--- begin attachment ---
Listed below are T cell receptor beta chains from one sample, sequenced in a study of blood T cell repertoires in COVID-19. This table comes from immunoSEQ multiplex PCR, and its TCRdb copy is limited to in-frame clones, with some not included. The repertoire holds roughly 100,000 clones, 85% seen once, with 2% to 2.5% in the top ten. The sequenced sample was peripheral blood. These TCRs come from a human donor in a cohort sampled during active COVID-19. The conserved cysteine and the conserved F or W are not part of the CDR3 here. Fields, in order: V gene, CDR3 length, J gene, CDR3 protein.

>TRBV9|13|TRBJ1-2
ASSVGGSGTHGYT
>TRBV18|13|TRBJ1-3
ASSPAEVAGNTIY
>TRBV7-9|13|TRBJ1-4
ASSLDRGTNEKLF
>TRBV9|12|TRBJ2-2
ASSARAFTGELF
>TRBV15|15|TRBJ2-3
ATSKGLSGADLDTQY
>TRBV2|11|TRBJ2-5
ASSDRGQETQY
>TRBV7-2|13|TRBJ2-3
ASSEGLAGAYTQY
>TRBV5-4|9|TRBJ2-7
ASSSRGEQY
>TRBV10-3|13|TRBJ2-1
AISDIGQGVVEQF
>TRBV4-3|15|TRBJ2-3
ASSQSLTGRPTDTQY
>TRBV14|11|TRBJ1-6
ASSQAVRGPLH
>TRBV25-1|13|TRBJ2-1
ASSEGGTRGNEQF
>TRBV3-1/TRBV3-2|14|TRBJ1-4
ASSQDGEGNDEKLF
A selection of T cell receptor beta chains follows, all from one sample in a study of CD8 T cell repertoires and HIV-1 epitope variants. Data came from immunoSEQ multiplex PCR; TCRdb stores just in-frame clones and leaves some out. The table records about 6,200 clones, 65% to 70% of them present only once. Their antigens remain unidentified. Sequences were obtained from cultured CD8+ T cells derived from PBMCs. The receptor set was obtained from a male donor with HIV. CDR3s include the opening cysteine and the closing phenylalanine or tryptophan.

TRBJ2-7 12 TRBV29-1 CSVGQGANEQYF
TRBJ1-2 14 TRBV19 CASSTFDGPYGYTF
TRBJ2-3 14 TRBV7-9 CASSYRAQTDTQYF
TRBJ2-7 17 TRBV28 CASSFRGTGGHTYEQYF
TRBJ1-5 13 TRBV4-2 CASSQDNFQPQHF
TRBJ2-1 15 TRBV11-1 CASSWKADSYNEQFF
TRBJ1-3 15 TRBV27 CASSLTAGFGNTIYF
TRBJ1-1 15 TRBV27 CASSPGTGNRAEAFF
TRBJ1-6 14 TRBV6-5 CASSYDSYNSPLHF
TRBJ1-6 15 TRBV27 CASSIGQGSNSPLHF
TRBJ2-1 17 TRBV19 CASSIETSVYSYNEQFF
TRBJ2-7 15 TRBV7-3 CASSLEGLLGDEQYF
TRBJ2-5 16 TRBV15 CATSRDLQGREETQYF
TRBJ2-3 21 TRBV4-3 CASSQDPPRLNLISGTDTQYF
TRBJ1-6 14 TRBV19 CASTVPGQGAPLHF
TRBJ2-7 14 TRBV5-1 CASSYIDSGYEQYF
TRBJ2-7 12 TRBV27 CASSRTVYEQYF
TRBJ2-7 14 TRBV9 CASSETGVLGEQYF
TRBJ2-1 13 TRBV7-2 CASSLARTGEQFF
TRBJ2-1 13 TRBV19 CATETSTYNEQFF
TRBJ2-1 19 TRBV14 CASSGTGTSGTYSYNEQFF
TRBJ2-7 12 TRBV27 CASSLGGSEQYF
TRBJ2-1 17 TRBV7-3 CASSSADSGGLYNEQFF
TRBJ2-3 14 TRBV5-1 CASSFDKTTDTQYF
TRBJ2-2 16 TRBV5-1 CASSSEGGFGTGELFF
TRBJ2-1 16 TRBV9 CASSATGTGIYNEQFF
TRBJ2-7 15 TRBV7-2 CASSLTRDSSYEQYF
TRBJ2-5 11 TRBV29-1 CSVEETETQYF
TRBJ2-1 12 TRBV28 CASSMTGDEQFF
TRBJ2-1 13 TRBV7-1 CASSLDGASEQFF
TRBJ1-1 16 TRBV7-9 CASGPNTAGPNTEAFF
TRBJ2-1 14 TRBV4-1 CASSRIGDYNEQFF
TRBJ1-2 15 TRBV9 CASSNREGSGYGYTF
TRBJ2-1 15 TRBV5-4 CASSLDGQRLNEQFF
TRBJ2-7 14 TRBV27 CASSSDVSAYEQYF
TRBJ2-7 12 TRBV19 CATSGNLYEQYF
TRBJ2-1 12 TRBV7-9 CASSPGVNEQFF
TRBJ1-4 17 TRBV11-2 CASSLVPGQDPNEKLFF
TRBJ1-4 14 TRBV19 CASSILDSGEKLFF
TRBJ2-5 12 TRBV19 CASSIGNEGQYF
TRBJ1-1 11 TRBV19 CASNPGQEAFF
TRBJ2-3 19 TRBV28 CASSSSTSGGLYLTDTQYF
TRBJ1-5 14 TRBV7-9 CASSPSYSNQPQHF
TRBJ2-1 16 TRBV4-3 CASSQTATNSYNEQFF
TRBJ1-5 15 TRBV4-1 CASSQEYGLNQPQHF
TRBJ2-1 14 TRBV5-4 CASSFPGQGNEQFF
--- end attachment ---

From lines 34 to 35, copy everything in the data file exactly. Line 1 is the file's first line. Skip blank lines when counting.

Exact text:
TRBJ2-1 15 TRBV11-1 CASSWKADSYNEQFF
TRBJ1-3 15 TRBV27 CASSLTAGFGNTIYF